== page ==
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Archetypal Meanings, Transitions, and Transformations

A free virtual Continuing Education event

December 3 @ 10:00 am 11:30 am

Trauma resists symbolization while also demanding recognition.  Literature has often moved into that gap, providing embodied experiences through which to encounter universal themes from different perspectives.  Engaging both body and mind, literature invites deep reflection upon our ethics and values, sorely needed in these challenging times.

In increasing our isolation, COVID has enforced a different engagement with self and other, both more remote and more intimate, as we learn to accommodate to what we cannot change and are invited to move past the alienation and inhabit ourselves more fully.  Emerging from the immensity of isolation, informed by the ancestral past, we find ourselves survivors in a field of wreckage.  How, then, do we live in a world both lighter and darker, glorious in its colours but cloaked in mourning?  

Important to our psychic survival are the theories that help to temper our limited perspectives and self interest, and also the characters we encounter that enable us to recognize and reconsider our lived values.  Whereas Richard Powers’ novel, The Overstory, invites us to consider our relationships to greed and waste and to the narcissism of self-interest through which we are destroying the planet and also ourselves, Mike Flanagan’s tales of horror depicted on the small screen bring issues of haunting into the intra- and interpersonal domain, the territory of psychoanalytic hope and healing.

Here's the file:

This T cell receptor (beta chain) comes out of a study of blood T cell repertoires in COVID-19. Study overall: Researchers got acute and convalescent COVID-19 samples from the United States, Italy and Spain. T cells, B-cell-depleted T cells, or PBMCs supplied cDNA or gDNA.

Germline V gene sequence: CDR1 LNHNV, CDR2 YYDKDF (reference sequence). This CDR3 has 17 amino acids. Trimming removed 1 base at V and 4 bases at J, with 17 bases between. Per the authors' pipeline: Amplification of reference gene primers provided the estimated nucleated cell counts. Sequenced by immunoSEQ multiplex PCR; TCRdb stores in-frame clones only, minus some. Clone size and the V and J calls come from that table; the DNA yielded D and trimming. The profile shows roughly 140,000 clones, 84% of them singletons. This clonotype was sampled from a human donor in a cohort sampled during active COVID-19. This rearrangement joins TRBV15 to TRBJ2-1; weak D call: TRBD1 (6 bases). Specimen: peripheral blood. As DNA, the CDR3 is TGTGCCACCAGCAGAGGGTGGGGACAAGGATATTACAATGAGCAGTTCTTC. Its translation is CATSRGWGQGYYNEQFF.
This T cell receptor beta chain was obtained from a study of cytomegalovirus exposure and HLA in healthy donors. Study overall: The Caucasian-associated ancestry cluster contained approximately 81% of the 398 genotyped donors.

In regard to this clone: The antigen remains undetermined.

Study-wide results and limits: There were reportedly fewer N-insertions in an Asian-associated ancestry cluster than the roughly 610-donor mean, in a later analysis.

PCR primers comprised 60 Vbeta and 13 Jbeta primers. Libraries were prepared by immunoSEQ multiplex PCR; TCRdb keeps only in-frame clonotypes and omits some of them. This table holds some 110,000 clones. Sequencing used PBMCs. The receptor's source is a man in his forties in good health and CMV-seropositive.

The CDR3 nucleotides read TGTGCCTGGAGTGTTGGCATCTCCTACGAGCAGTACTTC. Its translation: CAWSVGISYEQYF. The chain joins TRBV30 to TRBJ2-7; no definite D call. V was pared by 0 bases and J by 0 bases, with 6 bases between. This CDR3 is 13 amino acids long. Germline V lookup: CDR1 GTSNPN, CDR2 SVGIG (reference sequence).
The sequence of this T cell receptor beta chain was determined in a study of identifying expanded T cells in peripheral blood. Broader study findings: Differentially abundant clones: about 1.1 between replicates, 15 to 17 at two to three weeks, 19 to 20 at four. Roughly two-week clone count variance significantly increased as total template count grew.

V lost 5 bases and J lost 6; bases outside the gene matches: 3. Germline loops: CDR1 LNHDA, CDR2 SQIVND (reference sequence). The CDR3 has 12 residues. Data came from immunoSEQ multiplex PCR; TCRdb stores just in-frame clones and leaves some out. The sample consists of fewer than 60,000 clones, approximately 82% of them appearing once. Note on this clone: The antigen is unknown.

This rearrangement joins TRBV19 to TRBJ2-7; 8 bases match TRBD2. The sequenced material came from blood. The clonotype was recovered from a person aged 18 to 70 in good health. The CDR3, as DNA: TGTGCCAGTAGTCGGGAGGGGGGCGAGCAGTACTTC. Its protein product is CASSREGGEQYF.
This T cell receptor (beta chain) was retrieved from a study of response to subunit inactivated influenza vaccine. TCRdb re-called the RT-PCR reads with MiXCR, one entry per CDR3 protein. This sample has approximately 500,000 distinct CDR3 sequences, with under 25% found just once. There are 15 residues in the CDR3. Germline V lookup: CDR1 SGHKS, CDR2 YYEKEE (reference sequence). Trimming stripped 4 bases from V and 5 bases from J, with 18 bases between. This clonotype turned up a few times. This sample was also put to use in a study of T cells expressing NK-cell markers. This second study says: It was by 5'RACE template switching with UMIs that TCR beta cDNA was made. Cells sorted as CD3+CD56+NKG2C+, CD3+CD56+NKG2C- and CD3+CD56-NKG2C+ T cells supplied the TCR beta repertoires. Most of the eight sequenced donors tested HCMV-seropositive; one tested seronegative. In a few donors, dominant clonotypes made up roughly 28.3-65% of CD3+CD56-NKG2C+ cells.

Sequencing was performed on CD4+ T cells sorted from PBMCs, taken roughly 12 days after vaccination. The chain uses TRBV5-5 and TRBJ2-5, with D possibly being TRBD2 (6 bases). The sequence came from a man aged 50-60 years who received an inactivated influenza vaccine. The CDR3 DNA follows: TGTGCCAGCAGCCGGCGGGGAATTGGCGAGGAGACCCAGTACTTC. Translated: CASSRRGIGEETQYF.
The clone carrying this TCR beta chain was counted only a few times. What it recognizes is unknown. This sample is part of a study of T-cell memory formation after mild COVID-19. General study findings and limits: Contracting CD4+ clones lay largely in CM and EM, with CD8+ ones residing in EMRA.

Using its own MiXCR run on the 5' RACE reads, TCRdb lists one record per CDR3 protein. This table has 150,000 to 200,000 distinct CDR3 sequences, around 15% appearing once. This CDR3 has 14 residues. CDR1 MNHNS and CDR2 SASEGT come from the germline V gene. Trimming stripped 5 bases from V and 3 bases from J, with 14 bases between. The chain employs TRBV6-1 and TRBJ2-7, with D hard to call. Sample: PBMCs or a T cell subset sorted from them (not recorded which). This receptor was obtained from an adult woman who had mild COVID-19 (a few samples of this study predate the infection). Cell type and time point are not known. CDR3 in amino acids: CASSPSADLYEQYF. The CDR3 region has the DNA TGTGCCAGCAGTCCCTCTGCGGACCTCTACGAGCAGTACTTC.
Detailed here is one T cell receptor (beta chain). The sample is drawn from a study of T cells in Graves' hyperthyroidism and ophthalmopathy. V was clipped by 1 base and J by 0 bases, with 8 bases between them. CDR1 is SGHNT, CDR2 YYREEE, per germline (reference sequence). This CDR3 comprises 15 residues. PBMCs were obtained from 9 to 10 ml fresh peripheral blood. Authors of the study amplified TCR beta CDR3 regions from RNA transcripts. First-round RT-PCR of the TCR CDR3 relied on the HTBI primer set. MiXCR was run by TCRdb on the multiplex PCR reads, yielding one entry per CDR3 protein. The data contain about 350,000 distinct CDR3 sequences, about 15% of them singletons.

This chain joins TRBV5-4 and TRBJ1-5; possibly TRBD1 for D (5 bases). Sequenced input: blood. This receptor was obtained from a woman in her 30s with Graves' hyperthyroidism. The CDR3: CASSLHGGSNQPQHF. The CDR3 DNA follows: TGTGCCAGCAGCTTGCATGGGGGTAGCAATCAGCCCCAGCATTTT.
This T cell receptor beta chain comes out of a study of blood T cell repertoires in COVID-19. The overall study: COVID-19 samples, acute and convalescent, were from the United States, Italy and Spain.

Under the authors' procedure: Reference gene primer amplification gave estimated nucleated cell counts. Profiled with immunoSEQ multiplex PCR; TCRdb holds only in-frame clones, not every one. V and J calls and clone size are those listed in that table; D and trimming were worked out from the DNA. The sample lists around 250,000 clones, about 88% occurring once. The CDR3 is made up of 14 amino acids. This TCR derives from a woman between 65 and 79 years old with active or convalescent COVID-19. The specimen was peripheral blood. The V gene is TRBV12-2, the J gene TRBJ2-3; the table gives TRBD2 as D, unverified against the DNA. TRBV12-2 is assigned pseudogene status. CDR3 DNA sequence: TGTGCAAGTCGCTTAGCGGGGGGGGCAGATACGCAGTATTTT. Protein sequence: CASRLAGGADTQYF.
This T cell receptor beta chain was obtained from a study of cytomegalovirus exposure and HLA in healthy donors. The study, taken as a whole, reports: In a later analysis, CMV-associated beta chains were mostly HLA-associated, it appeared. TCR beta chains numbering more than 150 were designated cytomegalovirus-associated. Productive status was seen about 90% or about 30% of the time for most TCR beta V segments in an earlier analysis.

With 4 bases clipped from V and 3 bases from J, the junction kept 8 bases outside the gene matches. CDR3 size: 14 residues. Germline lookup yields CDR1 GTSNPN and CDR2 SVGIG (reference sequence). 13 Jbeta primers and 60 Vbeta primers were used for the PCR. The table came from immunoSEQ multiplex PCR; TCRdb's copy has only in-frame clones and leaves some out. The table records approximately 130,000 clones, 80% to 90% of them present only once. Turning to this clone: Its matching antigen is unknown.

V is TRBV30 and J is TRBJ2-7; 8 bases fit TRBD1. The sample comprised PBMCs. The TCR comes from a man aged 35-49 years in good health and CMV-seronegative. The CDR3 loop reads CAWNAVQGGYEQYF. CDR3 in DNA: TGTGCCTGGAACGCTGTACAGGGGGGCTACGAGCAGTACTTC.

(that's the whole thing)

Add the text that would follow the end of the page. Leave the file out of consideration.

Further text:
At the core of these stories is an encounter with the après-coup, the point beyond, when we must face damage already done, and when it is not only our survival that is at stake but also that of others.  The clinician must face these challenges in ourselves if we are to support our patients in their journeys.  In these efforts, metaphors such as Bion’s O, Lacan’s sinthome, Bachelard’s poetics of space, and Hillman’s soul-making help us to find our way in such treacherous terrain.

Presenter:  Marilyn Charles, PhD, ABPP is a psychologist and psychoanalyst at the Austen Riggs Center, Co-Chair of the Association for the Psychoanalysis of Culture and Society (APCS) and Scholar of the British Psychoanalytic Council.  She is committed to mentoring future generations of psychoanalytic scholars, clinicians and researchers.  Affiliations include Chicago Center for Psychoanalysis; Boston Graduate School of Psychoanalysis; Universidad de Monterrey; Harvard Medical School. Books include: PatternsConstructing Realities, and Psychoanalysis and Literature: The Stories We Live; Book chapters include: ‘Creative Transformations: The Establishment, the Mystic and the Aesthetic Drive’. In. M. Brown & R. S. Brown (Eds) Emancipatory Perspectives on Madness: Psychological, Social, and Spiritual Dimensions, and ‘Literary Analysis in Psychosocial Context’. In: S. Frosch, M. Vyrgioti, & J. Walsh (Eds.), The Palgrave Handbook of Psychosocial Studies. Forthcoming from APA Press:  Trauma, Memory, and Identity: A Clinician’s Guide.

Objectives

As a result of this presentation, participant will be able to:

  1. Discuss examples of how literature provides enhanced understanding of universal themes of trauma. 
  2.  Discuss how COVID has enforced a different engagement with self and other.
  3. Identify metaphors in literature and psychoanalytic theory which support the clinician’s efforts help themselves and their patients.
Free or $25 for 1.5 CEUs
1581 Beacon St
Brookline, MA 02446 United States
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617-277-3915
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